I love the way my seven year old daughter’s brain works. In many ways she is like an adult already, but she lacks life experience and she perceives things a bit differently than I do. The other night we were talking about the activities surrounding lent at her school. She told me they had discussed almsgiving and one of the activities would be giving to babies. She brought home an empty plastic baby bottle to fill with money and return to her teacher. She interpreted this act as giving money to babies in general, not just those whose parents struggle to provide for them. She has a teacher who just had a baby. She decided it would be a good idea to give her teacher’s new baby some cash.
She presented this idea to me excitedly. “Since we are collecting money for babies, we should give money to Mrs. K’s baby. We could say here is $50 baby, and here’s $20, and here is $100, and take some change too, and here is $18. That’s a tip for you baby. Namaste. Enjoy your day”.
I kid you not, those are the words that came out of this child’s mouth. She even put her hands together and bowed when she said it. I, of course, laughed, so she has been walking around the house saying “Namaste. Enjoy your day” as a response to any conversation she wants to end. I tell her to put her crafts away and get ready for bed and her response is “Namaste. Enjoy your day” as she continues doing what she is doing. Brush your teeth, help empty the dishwasher, fold your clothes, make your bed all elicit the same response. It’s a slightly less obnoxious form of the 90s “talk to the hand” fad.
My little mini me has the same reaction to her words being used against her as a politician. She can certainly dish it out, but she cannot, or rather, will not take it. When she makes her demand for an after school snack I smile at her, bow and say “Namaste. Enjoy your day.” Two can play this game!
I was born in July. I never knew how lucky my parents were to have a summer baby until I had a child in March and started to throw birthday parties. The weather in Michigan in March is as fickle as Taylor Swift. The day of my daughter’s first birthday party in 2012 was an unseasonably warm day. We had to turn on the air conditioning an hour into the party because it was starting to feel like Aruba in August with thirty people in the house. The following year we had to put extra rugs by the front door for people’s boots. There was over a foot of snow to remove in the driveway. Needless to say, birthday parties are indoor events for our little Logan.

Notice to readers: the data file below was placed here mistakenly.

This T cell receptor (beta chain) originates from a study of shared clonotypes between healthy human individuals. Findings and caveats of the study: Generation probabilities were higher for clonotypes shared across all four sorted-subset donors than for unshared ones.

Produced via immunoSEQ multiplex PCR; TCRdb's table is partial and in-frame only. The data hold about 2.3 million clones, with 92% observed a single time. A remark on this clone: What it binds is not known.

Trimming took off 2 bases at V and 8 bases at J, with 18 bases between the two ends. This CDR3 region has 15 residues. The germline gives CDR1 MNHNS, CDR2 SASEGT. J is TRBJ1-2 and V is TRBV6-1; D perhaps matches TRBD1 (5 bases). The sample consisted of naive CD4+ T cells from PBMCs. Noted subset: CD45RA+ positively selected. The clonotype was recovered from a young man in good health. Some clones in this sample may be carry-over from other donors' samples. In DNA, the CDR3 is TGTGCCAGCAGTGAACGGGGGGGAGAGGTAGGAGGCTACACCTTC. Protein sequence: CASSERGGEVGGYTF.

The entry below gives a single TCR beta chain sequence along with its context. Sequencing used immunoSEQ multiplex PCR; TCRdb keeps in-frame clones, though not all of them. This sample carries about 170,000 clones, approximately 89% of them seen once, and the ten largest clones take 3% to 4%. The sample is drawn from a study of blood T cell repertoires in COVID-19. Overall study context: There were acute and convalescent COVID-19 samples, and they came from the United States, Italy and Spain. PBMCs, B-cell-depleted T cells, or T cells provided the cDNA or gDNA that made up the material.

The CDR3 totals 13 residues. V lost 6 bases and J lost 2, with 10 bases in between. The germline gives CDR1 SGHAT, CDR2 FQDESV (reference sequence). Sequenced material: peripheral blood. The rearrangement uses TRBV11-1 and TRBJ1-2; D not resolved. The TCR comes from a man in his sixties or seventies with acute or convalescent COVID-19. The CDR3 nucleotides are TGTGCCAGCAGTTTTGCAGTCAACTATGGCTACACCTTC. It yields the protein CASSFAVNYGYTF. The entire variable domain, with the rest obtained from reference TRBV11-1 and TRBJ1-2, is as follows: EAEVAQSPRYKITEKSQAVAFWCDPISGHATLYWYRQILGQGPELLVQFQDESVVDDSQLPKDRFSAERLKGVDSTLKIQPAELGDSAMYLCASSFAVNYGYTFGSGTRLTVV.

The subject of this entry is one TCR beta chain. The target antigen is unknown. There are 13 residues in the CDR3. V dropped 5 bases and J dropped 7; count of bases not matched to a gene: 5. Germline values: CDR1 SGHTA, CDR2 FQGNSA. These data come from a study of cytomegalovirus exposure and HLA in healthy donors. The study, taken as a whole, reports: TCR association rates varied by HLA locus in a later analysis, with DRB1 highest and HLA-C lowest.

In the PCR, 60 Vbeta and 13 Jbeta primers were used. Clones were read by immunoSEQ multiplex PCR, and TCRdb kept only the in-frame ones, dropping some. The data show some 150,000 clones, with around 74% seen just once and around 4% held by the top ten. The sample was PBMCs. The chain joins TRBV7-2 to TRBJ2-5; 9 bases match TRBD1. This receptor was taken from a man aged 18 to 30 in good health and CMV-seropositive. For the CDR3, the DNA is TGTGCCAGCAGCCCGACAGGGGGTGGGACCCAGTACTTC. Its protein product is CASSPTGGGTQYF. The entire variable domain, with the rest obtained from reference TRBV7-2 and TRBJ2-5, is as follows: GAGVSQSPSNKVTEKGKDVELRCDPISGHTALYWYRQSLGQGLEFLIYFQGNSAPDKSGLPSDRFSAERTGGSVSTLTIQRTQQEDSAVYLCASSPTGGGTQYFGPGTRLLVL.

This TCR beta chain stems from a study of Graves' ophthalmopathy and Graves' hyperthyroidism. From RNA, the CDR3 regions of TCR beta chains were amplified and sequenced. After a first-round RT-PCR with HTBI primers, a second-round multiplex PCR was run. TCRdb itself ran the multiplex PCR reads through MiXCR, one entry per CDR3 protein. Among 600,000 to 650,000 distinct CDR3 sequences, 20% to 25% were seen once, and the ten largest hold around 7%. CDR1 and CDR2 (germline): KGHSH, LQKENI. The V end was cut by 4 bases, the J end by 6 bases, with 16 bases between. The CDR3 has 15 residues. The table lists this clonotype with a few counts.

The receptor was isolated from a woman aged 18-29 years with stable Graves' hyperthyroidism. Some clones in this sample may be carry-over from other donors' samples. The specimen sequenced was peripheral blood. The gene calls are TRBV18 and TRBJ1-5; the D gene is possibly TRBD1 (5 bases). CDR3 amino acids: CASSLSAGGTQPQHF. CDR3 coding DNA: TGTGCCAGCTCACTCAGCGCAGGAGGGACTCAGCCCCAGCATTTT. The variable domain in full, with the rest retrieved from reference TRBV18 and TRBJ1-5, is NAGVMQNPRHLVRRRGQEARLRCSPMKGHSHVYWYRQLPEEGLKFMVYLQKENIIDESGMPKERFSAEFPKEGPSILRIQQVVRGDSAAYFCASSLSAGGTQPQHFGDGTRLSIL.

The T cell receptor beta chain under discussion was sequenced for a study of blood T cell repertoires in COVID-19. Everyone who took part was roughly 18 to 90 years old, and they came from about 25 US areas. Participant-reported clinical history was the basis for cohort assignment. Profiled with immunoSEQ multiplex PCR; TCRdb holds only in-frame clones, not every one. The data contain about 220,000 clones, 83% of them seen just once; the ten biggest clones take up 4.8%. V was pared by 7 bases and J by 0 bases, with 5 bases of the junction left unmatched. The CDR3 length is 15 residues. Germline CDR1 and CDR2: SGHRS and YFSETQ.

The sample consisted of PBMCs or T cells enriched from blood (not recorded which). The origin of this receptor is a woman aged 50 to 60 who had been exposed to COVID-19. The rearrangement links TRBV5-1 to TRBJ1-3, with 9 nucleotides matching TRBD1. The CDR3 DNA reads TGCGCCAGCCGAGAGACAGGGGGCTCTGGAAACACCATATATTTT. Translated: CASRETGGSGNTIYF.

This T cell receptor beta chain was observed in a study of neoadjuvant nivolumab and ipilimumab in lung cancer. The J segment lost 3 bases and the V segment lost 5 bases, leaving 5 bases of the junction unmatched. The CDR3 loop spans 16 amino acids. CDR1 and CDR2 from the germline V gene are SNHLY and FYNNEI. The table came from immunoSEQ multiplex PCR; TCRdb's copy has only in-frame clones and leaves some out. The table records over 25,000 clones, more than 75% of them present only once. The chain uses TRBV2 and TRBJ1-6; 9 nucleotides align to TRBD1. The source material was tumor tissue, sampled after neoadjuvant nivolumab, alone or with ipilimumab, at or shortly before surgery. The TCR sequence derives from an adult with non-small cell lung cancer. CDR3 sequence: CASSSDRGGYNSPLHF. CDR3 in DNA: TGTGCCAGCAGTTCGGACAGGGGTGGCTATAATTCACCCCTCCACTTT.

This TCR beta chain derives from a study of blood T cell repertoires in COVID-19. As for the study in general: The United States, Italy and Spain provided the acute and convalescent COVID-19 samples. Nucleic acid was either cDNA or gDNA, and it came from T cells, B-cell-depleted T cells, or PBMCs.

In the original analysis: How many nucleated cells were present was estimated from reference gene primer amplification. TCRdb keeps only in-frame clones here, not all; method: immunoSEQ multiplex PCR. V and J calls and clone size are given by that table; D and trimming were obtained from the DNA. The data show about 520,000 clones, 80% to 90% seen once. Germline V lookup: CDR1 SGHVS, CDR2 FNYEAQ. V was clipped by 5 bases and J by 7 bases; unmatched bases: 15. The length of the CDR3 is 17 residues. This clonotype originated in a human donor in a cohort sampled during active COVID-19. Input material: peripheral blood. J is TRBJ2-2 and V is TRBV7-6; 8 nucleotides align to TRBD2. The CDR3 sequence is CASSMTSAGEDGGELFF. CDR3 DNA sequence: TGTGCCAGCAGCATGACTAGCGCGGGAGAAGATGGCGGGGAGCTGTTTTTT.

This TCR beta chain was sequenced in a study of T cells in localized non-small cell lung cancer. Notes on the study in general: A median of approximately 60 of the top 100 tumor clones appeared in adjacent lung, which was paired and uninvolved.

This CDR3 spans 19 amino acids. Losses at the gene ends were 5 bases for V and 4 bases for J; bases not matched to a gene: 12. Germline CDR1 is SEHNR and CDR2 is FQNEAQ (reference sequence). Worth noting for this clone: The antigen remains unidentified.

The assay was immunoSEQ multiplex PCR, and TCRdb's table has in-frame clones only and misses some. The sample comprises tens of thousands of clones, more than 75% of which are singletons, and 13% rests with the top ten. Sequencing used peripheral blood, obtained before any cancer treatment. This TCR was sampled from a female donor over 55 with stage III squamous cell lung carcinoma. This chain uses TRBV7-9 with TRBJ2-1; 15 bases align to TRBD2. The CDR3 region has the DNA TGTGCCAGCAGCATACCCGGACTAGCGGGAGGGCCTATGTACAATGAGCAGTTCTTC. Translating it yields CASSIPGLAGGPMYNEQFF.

Birthday parties for children are also more extravagant than they were when I was a kid. They are no longer backyard barbeques with Mom’s uneven handmade cake. They are full blown events with themes and party favors and cakes the size of small cars. There is valet parking and wait staff. I used to watch the movie Billy Madison and laugh at the parties at the end of each grade level completed. Now I cringe. I’m waiting to drop off my child at a third grade party to be met by an elephant and giraffe.
Nothing like a cake to feed 30 for a party of 15!
By the time my daughter entered preschool, we decided that alternating between small family parties and larger parties with all of her classmates would be the only way to survive. The last party we had with her whole class was when she turned five and we invited a couple dozen kids to a place that had several rooms full of bounce houses. She had to stand on a chair to blow out the candle on her cake and I spent weeks finding the perfect decorations and party favors.
This year she turned seven. She had some pretty lofty plans for her party. She wanted to go bowling, then rent out a movie theater for a private screening, move on to a restaurant where she would perform a cooking demonstration and then have a giant dance party. This little shindig was apparently going to last several days and cost more than her future wedding. No problem. I told her she should talk to her Grandpa about the party planning.
Chef Ryan and Chef Riley
After researching “over the top kids parties that will bankrupt you” for several weeks I narrowed it down to two options – a cupcake battle at a tea room that could accommodate fifteen guests or a cooking demonstration at a local Italian restaurant where her entire class could be invited. She opted for the restaurant. I think this was partially for the chef coat she would receive as a gift and partially because the boys could be included. She even invited a boy that changed schools last year who she misses seeing every day. I’m pretty sure the biggest pull was that she got to stand up at the head table with the chef and help with the demonstration. My kid loves to be the center of attention. I have no idea where she gets this quality from…